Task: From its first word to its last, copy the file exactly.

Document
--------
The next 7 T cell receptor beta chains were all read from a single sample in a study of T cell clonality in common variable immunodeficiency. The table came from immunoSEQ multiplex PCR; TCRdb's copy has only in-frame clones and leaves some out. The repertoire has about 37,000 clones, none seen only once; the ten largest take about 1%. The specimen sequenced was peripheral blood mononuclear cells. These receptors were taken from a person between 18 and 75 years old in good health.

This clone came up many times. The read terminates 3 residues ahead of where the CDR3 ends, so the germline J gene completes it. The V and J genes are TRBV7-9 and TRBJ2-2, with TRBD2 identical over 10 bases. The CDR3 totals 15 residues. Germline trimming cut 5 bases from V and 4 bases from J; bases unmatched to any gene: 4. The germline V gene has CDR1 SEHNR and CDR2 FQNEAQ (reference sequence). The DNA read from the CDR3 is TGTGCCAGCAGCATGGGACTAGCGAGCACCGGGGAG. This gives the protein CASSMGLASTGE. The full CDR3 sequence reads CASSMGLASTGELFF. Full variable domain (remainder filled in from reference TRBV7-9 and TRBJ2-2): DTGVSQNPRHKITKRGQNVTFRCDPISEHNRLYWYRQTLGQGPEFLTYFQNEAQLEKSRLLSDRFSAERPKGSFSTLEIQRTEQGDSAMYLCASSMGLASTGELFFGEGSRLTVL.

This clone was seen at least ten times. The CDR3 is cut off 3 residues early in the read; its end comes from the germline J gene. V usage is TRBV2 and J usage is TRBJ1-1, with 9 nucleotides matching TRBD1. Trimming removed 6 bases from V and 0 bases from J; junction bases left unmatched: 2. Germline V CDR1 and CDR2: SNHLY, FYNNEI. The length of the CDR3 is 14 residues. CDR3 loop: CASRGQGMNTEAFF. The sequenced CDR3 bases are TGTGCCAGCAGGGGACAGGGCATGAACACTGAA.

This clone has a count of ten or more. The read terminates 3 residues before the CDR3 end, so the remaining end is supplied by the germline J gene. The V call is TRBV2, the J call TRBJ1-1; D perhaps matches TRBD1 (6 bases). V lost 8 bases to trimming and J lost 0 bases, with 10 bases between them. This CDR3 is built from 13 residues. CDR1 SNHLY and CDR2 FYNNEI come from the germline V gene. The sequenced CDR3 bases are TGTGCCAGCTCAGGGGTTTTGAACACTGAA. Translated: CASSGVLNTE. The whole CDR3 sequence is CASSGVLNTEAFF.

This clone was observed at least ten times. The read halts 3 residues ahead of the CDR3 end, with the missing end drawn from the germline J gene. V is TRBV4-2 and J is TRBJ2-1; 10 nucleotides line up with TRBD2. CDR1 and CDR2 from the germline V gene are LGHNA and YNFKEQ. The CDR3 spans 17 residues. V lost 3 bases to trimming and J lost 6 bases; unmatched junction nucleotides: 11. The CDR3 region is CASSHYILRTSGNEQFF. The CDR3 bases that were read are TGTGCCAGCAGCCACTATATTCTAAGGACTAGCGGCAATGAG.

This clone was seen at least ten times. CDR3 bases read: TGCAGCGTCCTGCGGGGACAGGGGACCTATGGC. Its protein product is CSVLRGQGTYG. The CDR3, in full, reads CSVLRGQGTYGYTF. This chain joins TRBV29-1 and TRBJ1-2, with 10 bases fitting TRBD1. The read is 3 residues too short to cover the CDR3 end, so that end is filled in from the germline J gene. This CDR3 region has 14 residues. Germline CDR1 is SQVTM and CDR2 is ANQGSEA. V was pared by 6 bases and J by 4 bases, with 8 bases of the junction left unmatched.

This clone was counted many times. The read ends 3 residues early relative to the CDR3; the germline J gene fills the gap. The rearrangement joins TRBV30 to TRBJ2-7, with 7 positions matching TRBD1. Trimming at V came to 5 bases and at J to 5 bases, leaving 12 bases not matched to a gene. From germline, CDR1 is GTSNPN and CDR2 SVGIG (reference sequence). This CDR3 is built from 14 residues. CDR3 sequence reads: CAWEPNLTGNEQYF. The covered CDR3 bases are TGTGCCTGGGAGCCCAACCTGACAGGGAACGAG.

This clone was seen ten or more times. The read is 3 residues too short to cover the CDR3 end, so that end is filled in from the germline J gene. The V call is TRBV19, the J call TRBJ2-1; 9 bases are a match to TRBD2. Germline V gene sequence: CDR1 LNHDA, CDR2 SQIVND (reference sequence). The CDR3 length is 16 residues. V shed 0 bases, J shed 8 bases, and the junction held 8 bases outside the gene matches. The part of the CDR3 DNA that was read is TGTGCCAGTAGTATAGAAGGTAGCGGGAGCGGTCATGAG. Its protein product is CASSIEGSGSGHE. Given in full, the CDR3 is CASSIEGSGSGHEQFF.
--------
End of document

The next 7 T cell receptor beta chains were all read from a single sample in a study of T cell clonality in common variable immunodeficiency. The table came from immunoSEQ multiplex PCR; TCRdb's copy has only in-frame clones and leaves some out. The repertoire has about 37,000 clones, none seen only once; the ten largest take about 1%. The specimen sequenced was peripheral blood mononuclear cells. These receptors were taken from a person between 18 and 75 years old in good health.

This clone came up many times. The read terminates 3 residues ahead of where the CDR3 ends, so the germline J gene completes it. The V and J genes are TRBV7-9 and TRBJ2-2, with TRBD2 identical over 10 bases. The CDR3 totals 15 residues. Germline trimming cut 5 bases from V and 4 bases from J; bases unmatched to any gene: 4. The germline V gene has CDR1 SEHNR and CDR2 FQNEAQ (reference sequence). The DNA read from the CDR3 is TGTGCCAGCAGCATGGGACTAGCGAGCACCGGGGAG. This gives the protein CASSMGLASTGE. The full CDR3 sequence reads CASSMGLASTGELFF. Full variable domain (remainder filled in from reference TRBV7-9 and TRBJ2-2): DTGVSQNPRHKITKRGQNVTFRCDPISEHNRLYWYRQTLGQGPEFLTYFQNEAQLEKSRLLSDRFSAERPKGSFSTLEIQRTEQGDSAMYLCASSMGLASTGELFFGEGSRLTVL.

This clone was seen at least ten times. The CDR3 is cut off 3 residues early in the read; its end comes from the germline J gene. V usage is TRBV2 and J usage is TRBJ1-1, with 9 nucleotides matching TRBD1. Trimming removed 6 bases from V and 0 bases from J; junction bases left unmatched: 2. Germline V CDR1 and CDR2: SNHLY, FYNNEI. The length of the CDR3 is 14 residues. CDR3 loop: CASRGQGMNTEAFF. The sequenced CDR3 bases are TGTGCCAGCAGGGGACAGGGCATGAACACTGAA.

This clone has a count of ten or more. The read terminates 3 residues before the CDR3 end, so the remaining end is supplied by the germline J gene. The V call is TRBV2, the J call TRBJ1-1; D perhaps matches TRBD1 (6 bases). V lost 8 bases to trimming and J lost 0 bases, with 10 bases between them. This CDR3 is built from 13 residues. CDR1 SNHLY and CDR2 FYNNEI come from the germline V gene. The sequenced CDR3 bases are TGTGCCAGCTCAGGGGTTTTGAACACTGAA. Translated: CASSGVLNTE. The whole CDR3 sequence is CASSGVLNTEAFF.

This clone was observed at least ten times. The read halts 3 residues ahead of the CDR3 end, with the missing end drawn from the germline J gene. V is TRBV4-2 and J is TRBJ2-1; 10 nucleotides line up with TRBD2. CDR1 and CDR2 from the germline V gene are LGHNA and YNFKEQ. The CDR3 spans 17 residues. V lost 3 bases to trimming and J lost 6 bases; unmatched junction nucleotides: 11. The CDR3 region is CASSHYILRTSGNEQFF. The CDR3 bases that were read are TGTGCCAGCAGCCACTATATTCTAAGGACTAGCGGCAATGAG.

This clone was seen at least ten times. CDR3 bases read: TGCAGCGTCCTGCGGGGACAGGGGACCTATGGC. Its protein product is CSVLRGQGTYG. The CDR3, in full, reads CSVLRGQGTYGYTF. This chain joins TRBV29-1 and TRBJ1-2, with 10 bases fitting TRBD1. The read is 3 residues too short to cover the CDR3 end, so that end is filled in from the germline J gene. This CDR3 region has 14 residues. Germline CDR1 is SQVTM and CDR2 is ANQGSEA. V was pared by 6 bases and J by 4 bases, with 8 bases of the junction left unmatched.

This clone was counted many times. The read ends 3 residues early relative to the CDR3; the germline J gene fills the gap. The rearrangement joins TRBV30 to TRBJ2-7, with 7 positions matching TRBD1. Trimming at V came to 5 bases and at J to 5 bases, leaving 12 bases not matched to a gene. From germline, CDR1 is GTSNPN and CDR2 SVGIG (reference sequence). This CDR3 is built from 14 residues. CDR3 sequence reads: CAWEPNLTGNEQYF. The covered CDR3 bases are TGTGCCTGGGAGCCCAACCTGACAGGGAACGAG.

This clone was seen ten or more times. The read is 3 residues too short to cover the CDR3 end, so that end is filled in from the germline J gene. The V call is TRBV19, the J call TRBJ2-1; 9 bases are a match to TRBD2. Germline V gene sequence: CDR1 LNHDA, CDR2 SQIVND (reference sequence). The CDR3 length is 16 residues. V shed 0 bases, J shed 8 bases, and the junction held 8 bases outside the gene matches. The part of the CDR3 DNA that was read is TGTGCCAGTAGTATAGAAGGTAGCGGGAGCGGTCATGAG. Its protein product is CASSIEGSGSGHE. Given in full, the CDR3 is CASSIEGSGSGHEQFF.